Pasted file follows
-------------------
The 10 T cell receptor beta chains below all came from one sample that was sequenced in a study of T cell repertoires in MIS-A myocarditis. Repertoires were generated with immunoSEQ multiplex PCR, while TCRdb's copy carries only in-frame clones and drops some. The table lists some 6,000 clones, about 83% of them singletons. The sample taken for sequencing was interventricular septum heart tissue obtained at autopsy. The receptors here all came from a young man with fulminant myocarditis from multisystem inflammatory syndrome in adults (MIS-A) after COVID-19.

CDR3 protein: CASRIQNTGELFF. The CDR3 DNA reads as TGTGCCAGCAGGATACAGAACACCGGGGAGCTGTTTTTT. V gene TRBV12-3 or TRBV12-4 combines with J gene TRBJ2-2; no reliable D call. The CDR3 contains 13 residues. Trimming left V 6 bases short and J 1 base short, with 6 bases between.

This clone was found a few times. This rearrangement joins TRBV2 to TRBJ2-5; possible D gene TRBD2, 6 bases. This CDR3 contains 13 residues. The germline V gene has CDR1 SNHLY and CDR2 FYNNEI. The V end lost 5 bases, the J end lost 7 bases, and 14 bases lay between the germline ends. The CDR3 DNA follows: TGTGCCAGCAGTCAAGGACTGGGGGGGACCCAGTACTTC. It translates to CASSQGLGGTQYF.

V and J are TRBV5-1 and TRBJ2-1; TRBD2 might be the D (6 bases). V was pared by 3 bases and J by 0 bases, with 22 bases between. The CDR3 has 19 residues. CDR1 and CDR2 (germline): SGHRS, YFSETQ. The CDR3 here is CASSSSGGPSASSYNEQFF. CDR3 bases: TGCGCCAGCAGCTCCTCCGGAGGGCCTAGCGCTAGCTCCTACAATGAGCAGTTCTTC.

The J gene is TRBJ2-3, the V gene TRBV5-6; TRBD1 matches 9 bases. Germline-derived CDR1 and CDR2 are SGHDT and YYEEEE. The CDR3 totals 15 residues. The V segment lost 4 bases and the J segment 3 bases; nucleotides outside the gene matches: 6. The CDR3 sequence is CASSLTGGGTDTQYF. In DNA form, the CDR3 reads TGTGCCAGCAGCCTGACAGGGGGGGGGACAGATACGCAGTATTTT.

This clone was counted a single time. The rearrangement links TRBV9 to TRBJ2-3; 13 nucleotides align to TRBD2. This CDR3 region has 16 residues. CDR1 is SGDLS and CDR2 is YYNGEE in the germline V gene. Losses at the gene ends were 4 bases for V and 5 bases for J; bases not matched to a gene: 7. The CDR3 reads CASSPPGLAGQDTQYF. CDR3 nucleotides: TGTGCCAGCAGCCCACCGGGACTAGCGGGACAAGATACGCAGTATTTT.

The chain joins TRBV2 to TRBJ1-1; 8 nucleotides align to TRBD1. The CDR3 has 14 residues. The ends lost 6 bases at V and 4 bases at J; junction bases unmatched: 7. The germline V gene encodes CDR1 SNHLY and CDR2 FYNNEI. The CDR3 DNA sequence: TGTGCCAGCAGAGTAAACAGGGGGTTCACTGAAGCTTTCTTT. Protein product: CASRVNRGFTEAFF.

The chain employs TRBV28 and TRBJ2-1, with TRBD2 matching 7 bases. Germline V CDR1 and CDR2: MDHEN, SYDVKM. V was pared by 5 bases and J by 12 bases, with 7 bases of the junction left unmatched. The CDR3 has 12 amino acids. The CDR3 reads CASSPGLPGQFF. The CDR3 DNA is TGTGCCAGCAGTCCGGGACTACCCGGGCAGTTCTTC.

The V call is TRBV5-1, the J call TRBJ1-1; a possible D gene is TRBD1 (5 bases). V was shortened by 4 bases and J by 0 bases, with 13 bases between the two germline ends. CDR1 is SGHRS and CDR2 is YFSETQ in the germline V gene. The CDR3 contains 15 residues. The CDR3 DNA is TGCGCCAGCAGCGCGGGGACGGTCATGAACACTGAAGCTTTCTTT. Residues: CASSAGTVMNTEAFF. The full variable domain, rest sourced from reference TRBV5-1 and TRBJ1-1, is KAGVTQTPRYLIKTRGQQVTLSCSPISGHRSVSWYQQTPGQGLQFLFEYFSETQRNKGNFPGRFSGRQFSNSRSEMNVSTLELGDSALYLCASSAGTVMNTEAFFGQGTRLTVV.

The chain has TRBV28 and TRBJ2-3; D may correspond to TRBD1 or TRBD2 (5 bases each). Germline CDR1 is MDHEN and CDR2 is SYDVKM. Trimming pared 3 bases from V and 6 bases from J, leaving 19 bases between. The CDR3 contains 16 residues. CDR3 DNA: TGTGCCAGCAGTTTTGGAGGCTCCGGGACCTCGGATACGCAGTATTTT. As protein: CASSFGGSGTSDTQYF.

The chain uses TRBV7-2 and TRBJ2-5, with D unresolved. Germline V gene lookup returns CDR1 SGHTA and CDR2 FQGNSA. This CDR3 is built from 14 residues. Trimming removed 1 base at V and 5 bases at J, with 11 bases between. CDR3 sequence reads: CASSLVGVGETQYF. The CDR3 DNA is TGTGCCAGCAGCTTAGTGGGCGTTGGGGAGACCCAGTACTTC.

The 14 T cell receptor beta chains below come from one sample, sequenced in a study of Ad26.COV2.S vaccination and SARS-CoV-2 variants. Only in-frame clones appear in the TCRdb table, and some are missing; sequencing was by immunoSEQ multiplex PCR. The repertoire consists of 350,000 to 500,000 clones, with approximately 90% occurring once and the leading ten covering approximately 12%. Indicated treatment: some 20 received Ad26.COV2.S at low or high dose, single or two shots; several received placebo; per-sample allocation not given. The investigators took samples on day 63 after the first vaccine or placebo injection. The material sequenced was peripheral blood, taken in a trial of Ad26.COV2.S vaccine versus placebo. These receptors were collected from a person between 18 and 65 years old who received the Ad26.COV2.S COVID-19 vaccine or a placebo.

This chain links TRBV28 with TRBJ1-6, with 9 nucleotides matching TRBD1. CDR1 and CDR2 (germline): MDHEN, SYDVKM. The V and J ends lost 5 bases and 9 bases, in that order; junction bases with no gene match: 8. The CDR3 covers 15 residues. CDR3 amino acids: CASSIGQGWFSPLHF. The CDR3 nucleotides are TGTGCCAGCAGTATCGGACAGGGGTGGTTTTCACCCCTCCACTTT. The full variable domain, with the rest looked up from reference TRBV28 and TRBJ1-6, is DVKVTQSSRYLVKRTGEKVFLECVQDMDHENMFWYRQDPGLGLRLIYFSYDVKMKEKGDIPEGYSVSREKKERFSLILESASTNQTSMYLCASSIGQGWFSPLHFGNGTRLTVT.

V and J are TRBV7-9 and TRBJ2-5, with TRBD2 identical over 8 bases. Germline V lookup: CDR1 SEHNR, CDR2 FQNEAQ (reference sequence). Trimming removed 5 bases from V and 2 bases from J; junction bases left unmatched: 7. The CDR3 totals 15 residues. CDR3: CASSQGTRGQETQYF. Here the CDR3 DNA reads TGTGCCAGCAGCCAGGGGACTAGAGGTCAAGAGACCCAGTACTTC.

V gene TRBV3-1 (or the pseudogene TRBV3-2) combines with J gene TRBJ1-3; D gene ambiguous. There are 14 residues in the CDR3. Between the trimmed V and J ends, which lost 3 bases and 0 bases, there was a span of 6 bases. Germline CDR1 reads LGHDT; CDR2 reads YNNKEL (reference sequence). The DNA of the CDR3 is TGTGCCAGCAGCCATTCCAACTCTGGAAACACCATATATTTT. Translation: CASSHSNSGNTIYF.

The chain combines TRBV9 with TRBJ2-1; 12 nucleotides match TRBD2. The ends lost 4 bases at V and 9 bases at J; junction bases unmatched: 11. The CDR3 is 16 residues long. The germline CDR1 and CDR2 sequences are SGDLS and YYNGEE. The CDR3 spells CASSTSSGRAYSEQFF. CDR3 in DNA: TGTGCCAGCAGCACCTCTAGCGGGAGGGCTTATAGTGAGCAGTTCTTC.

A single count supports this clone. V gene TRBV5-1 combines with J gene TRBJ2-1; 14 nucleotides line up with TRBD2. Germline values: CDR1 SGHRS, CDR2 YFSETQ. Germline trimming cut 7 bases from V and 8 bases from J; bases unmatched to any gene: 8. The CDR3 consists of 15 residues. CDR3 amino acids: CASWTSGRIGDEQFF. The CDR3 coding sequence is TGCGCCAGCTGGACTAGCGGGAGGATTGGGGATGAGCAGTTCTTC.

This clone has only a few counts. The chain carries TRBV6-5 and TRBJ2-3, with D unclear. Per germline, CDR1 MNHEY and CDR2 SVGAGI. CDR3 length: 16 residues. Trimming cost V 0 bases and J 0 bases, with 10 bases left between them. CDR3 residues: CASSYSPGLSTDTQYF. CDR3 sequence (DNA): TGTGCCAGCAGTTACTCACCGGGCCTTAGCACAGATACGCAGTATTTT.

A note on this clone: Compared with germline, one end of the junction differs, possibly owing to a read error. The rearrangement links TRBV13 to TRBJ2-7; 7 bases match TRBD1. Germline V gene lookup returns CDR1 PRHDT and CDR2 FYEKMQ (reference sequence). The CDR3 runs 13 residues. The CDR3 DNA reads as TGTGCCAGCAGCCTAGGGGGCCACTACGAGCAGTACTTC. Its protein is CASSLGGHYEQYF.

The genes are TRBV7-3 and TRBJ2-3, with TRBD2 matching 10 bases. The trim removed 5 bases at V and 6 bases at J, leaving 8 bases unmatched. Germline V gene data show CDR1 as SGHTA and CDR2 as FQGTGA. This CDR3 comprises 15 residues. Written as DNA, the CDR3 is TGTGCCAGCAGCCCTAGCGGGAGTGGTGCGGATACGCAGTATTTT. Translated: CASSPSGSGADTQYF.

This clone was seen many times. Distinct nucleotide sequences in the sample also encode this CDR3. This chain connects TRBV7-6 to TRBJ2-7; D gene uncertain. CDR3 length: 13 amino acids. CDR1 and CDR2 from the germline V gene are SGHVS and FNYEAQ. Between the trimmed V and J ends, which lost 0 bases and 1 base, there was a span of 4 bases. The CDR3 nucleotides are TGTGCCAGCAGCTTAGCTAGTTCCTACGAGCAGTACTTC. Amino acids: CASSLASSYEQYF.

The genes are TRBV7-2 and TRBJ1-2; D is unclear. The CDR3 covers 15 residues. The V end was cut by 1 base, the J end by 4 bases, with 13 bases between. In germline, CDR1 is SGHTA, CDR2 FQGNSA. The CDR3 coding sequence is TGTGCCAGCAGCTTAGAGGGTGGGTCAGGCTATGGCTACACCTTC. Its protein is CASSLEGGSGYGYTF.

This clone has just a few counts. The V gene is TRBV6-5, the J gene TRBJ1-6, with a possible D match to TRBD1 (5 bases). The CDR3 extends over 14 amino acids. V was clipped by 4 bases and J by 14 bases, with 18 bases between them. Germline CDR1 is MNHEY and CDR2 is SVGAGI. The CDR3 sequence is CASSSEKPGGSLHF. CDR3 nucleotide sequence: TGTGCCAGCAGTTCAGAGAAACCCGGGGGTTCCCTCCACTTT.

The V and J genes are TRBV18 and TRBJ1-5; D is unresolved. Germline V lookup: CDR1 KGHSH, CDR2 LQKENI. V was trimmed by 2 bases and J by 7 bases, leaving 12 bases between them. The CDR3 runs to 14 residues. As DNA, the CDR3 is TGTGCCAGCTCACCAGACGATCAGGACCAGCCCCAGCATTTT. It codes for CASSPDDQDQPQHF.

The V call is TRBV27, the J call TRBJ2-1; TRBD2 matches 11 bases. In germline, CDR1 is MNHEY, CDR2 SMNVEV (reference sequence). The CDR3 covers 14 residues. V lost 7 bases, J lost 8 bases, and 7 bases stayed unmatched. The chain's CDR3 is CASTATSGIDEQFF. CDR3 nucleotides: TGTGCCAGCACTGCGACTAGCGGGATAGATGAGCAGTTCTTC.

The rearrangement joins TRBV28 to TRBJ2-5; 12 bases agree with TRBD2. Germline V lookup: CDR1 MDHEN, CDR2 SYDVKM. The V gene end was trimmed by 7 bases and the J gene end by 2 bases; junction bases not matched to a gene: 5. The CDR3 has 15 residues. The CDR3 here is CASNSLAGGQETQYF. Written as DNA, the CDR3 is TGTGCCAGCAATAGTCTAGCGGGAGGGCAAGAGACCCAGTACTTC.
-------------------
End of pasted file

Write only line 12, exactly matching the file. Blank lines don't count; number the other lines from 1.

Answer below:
The 14 T cell receptor beta chains below come from one sample, sequenced in a study of Ad26.COV2.S vaccination and SARS-CoV-2 variants. Only in-frame clones appear in the TCRdb table, and some are missing; sequencing was by immunoSEQ multiplex PCR. The repertoire consists of 350,000 to 500,000 clones, with approximately 90% occurring once and the leading ten covering approximately 12%. Indicated treatment: some 20 received Ad26.COV2.S at low or high dose, single or two shots; several received placebo; per-sample allocation not given. The investigators took samples on day 63 after the first vaccine or placebo injection. The material sequenced was peripheral blood, taken in a trial of Ad26.COV2.S vaccine versus placebo. These receptors were collected from a person between 18 and 65 years old who received the Ad26.COV2.S COVID-19 vaccine or a placebo.